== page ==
Some patients diagnosed as being in a vegetative state showed signs of brain activity during brain scans, according to a new study that researchers said could change the way science views patients thought to have lost all awareness.
It was a small study -- of just 54 patients with severe brain injury, 23 in a vegetative state and the rest in a less severe "minimally conscious state." But the British and Belgian researchers think the findings could be quite significant, offering clues for better diagnosis of people with brain injuries and development of a technique to communicate with them.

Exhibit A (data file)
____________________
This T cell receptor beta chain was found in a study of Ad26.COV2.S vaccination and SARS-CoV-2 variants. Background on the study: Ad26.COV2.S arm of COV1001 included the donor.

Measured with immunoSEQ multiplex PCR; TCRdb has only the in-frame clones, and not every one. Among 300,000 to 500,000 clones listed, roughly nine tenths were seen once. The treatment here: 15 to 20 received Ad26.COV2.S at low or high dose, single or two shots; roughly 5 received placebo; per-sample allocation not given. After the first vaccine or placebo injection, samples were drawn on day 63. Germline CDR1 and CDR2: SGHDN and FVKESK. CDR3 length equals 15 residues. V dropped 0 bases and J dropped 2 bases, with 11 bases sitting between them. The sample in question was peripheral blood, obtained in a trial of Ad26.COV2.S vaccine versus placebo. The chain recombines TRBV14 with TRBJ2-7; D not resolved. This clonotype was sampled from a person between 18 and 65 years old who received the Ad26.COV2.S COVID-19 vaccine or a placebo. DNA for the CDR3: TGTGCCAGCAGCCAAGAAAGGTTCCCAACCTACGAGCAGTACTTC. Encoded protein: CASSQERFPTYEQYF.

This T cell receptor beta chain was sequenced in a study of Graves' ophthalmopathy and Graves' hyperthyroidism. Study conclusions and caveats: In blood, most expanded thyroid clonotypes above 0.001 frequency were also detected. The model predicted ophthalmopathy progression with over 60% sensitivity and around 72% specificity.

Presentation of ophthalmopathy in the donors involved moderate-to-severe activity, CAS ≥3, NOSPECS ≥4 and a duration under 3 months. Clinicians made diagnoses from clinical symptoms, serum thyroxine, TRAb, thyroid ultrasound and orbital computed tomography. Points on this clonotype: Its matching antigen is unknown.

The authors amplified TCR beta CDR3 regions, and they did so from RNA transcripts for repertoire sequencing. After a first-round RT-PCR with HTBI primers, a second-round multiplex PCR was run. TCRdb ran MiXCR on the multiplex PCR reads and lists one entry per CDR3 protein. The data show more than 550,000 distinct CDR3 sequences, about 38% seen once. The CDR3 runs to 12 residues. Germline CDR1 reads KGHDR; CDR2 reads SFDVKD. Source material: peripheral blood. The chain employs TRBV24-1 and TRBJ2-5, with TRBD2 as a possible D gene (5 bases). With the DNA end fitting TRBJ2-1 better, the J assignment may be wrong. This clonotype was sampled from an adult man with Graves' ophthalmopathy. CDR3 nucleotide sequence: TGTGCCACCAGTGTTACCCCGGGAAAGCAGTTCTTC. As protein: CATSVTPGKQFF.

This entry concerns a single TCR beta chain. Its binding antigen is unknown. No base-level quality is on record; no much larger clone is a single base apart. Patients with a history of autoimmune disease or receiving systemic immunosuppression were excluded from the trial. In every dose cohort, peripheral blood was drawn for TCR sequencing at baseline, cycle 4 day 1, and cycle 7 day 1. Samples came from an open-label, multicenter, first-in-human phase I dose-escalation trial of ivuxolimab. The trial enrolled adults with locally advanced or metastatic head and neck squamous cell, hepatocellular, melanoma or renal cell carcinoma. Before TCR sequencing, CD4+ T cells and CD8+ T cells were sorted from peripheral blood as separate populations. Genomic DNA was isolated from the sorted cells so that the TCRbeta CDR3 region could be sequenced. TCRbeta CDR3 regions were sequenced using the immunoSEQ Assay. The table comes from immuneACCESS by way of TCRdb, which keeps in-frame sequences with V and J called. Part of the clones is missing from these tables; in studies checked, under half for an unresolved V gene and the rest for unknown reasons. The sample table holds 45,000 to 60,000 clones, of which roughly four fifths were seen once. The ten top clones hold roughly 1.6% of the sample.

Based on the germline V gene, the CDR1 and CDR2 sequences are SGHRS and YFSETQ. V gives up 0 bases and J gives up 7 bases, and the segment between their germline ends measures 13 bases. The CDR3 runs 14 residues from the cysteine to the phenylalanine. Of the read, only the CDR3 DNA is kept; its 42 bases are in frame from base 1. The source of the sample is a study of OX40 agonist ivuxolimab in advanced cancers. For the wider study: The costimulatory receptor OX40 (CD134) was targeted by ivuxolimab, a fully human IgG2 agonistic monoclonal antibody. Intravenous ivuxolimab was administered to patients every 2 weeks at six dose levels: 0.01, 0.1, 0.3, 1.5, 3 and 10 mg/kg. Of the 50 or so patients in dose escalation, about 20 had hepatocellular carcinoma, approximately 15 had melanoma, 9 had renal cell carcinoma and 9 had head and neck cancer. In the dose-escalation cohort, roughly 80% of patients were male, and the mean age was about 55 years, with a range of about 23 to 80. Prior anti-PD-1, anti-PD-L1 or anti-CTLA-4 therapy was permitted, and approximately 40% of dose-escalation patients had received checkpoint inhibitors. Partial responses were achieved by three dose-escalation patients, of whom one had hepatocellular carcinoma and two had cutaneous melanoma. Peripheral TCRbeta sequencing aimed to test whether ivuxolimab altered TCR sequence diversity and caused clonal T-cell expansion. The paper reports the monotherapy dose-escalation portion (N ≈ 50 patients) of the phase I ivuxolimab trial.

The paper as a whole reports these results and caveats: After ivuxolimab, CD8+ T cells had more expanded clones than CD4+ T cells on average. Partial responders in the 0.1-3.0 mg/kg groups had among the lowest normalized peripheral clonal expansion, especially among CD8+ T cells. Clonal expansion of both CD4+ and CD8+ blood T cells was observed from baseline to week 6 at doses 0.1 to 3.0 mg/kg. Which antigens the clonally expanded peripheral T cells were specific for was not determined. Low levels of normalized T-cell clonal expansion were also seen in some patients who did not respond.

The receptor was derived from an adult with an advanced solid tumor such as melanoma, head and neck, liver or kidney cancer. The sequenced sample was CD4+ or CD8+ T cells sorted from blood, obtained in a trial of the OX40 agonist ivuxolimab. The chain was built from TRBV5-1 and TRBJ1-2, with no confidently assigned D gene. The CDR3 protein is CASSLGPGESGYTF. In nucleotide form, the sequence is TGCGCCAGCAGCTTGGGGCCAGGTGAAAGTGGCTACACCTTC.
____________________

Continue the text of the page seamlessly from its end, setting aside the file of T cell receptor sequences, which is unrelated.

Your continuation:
Patients were placed in an MRI scanner and asked to imagine hitting a tennis ball and walking from room to room in their homes. Four of the 23 vegetative patients responded to the commands by showing brain activity on the scanners.
And one man was even able to detailed yes and no questions about his life before his injury.
The research, appearing in the latest New England Journal of Medicine, also raises ethical dilemmas about how modern medicine should treat such patients, this NYT story explains.
It also comes with plenty of caveats: Only a small number of patients responded. The scanning technology needs work and isn't ready to be a diagnostic tool just yet. And as an accompanying editorial by Dr. Allan H. Ropper of Brigham and Women's Hospital in Boston states, brain activity as seen on the scanner is not indicative of a "stream of thought," i.e. memory, self-awareness and reflection.
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